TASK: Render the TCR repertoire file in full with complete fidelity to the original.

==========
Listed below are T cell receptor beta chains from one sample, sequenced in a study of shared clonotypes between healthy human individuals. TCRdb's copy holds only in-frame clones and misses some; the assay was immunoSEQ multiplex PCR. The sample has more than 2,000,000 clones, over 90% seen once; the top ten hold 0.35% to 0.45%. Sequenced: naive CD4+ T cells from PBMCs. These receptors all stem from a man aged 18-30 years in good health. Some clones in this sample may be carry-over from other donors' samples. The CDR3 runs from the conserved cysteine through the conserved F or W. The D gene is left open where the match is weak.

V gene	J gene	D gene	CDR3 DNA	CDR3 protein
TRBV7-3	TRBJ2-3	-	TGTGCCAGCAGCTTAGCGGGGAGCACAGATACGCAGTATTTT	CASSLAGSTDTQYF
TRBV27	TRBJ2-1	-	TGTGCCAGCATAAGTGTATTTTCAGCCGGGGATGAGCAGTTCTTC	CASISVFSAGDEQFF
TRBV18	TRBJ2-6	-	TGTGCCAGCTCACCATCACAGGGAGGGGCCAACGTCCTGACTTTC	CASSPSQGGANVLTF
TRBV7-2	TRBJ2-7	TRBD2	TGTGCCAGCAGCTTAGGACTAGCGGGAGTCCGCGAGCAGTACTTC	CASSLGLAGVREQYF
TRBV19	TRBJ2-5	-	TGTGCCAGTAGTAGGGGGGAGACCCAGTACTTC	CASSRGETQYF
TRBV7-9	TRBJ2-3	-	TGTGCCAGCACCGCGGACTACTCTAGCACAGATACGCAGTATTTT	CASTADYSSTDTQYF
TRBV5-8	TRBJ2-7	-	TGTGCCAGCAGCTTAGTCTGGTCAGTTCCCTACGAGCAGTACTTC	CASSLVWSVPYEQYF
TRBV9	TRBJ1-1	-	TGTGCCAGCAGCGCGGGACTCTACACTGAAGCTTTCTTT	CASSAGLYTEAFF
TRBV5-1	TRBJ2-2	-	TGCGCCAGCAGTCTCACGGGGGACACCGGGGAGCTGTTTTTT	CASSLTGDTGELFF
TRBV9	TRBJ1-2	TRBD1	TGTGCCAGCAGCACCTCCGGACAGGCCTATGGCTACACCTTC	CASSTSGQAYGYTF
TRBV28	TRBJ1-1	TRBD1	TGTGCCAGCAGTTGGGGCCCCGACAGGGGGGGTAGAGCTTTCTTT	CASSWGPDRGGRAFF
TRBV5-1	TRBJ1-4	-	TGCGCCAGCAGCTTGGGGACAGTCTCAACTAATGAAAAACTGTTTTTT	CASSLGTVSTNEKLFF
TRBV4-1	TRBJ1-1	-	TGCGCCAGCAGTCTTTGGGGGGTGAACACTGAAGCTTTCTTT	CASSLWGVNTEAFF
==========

Listed below are T cell receptor beta chains from one sample, sequenced in a study of shared clonotypes between healthy human individuals. TCRdb's copy holds only in-frame clones and misses some; the assay was immunoSEQ multiplex PCR. The sample has more than 2,000,000 clones, over 90% seen once; the top ten hold 0.35% to 0.45%. Sequenced: naive CD4+ T cells from PBMCs. These receptors all stem from a man aged 18-30 years in good health. Some clones in this sample may be carry-over from other donors' samples. The CDR3 runs from the conserved cysteine through the conserved F or W. The D gene is left open where the match is weak.

V gene	J gene	D gene	CDR3 DNA	CDR3 protein
TRBV7-3	TRBJ2-3	-	TGTGCCAGCAGCTTAGCGGGGAGCACAGATACGCAGTATTTT	CASSLAGSTDTQYF
TRBV27	TRBJ2-1	-	TGTGCCAGCATAAGTGTATTTTCAGCCGGGGATGAGCAGTTCTTC	CASISVFSAGDEQFF
TRBV18	TRBJ2-6	-	TGTGCCAGCTCACCATCACAGGGAGGGGCCAACGTCCTGACTTTC	CASSPSQGGANVLTF
TRBV7-2	TRBJ2-7	TRBD2	TGTGCCAGCAGCTTAGGACTAGCGGGAGTCCGCGAGCAGTACTTC	CASSLGLAGVREQYF
TRBV19	TRBJ2-5	-	TGTGCCAGTAGTAGGGGGGAGACCCAGTACTTC	CASSRGETQYF
TRBV7-9	TRBJ2-3	-	TGTGCCAGCACCGCGGACTACTCTAGCACAGATACGCAGTATTTT	CASTADYSSTDTQYF
TRBV5-8	TRBJ2-7	-	TGTGCCAGCAGCTTAGTCTGGTCAGTTCCCTACGAGCAGTACTTC	CASSLVWSVPYEQYF
TRBV9	TRBJ1-1	-	TGTGCCAGCAGCGCGGGACTCTACACTGAAGCTTTCTTT	CASSAGLYTEAFF
TRBV5-1	TRBJ2-2	-	TGCGCCAGCAGTCTCACGGGGGACACCGGGGAGCTGTTTTTT	CASSLTGDTGELFF
TRBV9	TRBJ1-2	TRBD1	TGTGCCAGCAGCACCTCCGGACAGGCCTATGGCTACACCTTC	CASSTSGQAYGYTF
TRBV28	TRBJ1-1	TRBD1	TGTGCCAGCAGTTGGGGCCCCGACAGGGGGGGTAGAGCTTTCTTT	CASSWGPDRGGRAFF
TRBV5-1	TRBJ1-4	-	TGCGCCAGCAGCTTGGGGACAGTCTCAACTAATGAAAAACTGTTTTTT	CASSLGTVSTNEKLFF
TRBV4-1	TRBJ1-1	-	TGCGCCAGCAGTCTTTGGGGGGTGAACACTGAAGCTTTCTTT	CASSLWGVNTEAFF